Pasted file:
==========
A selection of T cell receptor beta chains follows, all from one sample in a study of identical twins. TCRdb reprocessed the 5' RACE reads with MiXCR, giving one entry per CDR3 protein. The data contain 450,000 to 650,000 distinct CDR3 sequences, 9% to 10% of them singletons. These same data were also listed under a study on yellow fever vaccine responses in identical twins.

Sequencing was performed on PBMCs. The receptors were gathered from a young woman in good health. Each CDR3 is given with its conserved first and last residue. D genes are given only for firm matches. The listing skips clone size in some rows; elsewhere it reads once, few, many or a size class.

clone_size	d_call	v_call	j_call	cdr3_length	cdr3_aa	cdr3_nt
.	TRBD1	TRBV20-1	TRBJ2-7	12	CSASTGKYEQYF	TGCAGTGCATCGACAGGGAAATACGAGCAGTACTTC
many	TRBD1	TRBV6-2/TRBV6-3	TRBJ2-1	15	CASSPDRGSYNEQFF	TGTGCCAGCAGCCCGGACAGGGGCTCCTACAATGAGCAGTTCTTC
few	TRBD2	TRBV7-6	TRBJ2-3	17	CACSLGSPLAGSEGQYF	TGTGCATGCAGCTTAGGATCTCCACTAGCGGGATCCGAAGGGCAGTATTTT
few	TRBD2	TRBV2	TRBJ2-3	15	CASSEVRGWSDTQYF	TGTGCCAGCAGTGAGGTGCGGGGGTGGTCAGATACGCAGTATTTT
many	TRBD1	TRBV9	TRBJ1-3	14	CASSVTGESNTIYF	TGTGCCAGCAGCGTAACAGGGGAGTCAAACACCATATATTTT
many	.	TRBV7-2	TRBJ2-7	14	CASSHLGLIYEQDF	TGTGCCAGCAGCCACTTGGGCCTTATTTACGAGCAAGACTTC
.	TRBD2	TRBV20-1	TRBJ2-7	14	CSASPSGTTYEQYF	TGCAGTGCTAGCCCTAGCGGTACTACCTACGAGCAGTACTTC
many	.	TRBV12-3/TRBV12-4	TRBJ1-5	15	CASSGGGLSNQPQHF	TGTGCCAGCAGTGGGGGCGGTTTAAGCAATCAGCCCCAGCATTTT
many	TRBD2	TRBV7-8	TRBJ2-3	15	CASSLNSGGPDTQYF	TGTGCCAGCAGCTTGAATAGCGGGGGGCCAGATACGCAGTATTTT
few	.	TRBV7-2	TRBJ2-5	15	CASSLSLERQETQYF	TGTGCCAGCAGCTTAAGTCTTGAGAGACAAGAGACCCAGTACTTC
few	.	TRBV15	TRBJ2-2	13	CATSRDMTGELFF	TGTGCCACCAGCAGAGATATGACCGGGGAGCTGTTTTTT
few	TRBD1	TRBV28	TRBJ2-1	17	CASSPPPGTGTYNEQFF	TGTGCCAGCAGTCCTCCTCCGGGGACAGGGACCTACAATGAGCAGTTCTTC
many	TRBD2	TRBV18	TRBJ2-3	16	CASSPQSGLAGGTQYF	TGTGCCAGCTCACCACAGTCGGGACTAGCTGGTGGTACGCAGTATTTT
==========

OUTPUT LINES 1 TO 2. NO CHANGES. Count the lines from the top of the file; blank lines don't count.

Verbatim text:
A selection of T cell receptor beta chains follows, all from one sample in a study of identical twins. TCRdb reprocessed the 5' RACE reads with MiXCR, giving one entry per CDR3 protein. The data contain 450,000 to 650,000 distinct CDR3 sequences, 9% to 10% of them singletons. These same data were also listed under a study on yellow fever vaccine responses in identical twins.

Sequencing was performed on PBMCs. The receptors were gathered from a young woman in good health. Each CDR3 is given with its conserved first and last residue. D genes are given only for firm matches. The listing skips clone size in some rows; elsewhere it reads once, few, many or a size class.